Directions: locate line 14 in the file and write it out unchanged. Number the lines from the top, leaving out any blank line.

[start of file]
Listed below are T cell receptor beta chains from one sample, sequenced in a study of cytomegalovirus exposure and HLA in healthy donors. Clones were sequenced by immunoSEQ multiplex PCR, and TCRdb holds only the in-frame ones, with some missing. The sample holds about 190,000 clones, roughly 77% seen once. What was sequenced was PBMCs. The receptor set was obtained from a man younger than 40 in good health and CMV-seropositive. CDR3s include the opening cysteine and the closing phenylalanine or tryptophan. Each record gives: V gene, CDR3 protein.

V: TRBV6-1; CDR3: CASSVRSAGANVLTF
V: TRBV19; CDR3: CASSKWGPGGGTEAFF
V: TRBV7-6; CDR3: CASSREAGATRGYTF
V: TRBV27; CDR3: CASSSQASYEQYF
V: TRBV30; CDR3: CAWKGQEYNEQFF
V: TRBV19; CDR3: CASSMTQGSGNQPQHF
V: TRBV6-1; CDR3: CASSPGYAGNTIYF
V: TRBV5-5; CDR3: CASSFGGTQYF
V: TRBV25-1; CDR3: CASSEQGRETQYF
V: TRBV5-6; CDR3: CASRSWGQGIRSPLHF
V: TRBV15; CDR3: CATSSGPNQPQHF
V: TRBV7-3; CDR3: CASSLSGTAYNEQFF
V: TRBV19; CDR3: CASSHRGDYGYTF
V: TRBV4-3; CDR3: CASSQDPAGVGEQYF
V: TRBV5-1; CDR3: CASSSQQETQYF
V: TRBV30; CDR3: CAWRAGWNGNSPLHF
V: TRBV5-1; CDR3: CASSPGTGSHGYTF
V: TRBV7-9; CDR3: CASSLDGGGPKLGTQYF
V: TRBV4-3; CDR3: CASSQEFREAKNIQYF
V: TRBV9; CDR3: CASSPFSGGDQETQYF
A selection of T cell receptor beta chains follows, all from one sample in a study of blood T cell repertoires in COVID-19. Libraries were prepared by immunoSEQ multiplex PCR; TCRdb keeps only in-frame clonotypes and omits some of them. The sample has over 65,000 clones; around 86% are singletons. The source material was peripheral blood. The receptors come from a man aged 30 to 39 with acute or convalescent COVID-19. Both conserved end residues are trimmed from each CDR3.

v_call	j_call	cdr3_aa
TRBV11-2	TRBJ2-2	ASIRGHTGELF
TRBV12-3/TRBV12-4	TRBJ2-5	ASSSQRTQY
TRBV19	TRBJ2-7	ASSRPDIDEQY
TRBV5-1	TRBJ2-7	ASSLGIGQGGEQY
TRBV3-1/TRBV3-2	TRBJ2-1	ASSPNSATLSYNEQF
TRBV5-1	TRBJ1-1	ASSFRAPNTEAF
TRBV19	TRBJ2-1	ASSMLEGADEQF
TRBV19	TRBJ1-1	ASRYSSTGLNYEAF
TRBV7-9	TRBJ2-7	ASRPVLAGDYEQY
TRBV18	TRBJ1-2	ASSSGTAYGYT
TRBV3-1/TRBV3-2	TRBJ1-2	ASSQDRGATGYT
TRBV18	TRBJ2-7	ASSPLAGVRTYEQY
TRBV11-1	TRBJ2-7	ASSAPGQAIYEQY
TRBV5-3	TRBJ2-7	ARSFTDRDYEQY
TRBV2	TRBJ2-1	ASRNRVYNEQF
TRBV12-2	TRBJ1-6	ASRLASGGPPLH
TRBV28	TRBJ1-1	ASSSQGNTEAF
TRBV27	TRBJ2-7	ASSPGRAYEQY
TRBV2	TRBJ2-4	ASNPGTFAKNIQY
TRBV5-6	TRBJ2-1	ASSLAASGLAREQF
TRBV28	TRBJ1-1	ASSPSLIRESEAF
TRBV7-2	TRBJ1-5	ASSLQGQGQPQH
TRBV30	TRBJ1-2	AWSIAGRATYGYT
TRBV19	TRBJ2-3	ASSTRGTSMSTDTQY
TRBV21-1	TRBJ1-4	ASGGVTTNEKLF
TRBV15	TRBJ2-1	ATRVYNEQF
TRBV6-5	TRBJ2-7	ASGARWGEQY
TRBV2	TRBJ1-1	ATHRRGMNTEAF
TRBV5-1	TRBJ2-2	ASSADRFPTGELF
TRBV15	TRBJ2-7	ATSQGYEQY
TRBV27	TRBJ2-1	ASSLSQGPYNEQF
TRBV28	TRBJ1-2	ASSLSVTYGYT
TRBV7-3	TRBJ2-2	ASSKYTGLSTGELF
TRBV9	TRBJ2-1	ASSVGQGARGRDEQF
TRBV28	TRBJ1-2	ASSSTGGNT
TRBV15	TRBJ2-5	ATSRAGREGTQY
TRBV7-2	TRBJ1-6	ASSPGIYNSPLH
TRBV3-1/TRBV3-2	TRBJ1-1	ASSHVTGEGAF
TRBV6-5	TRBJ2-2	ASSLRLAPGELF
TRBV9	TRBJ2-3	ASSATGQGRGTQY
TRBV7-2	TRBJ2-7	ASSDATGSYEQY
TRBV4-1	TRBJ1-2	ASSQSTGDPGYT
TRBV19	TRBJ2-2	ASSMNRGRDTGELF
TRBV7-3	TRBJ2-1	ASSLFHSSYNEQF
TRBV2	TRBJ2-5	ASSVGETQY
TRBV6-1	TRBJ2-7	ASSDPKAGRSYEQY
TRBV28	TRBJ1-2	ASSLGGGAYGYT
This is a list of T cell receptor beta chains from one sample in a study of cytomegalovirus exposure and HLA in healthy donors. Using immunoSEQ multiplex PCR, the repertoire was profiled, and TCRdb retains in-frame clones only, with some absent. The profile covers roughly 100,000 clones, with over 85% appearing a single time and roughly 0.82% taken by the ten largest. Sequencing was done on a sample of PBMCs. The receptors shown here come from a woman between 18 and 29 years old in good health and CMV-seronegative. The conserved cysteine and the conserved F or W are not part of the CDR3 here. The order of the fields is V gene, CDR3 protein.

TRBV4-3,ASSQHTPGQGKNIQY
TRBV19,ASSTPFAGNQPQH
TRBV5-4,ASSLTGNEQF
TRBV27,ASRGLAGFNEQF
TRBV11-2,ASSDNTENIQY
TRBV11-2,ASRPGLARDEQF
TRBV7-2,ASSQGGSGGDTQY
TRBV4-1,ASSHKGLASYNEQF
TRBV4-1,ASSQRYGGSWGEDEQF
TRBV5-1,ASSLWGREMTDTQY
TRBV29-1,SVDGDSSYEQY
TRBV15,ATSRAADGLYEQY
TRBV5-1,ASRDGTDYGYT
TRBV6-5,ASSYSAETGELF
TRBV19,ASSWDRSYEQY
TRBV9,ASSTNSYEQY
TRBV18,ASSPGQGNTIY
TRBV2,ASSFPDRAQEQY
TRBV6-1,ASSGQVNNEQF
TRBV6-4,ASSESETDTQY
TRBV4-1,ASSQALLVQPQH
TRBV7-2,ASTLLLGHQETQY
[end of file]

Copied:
V: TRBV19; CDR3: CASSHRGDYGYTF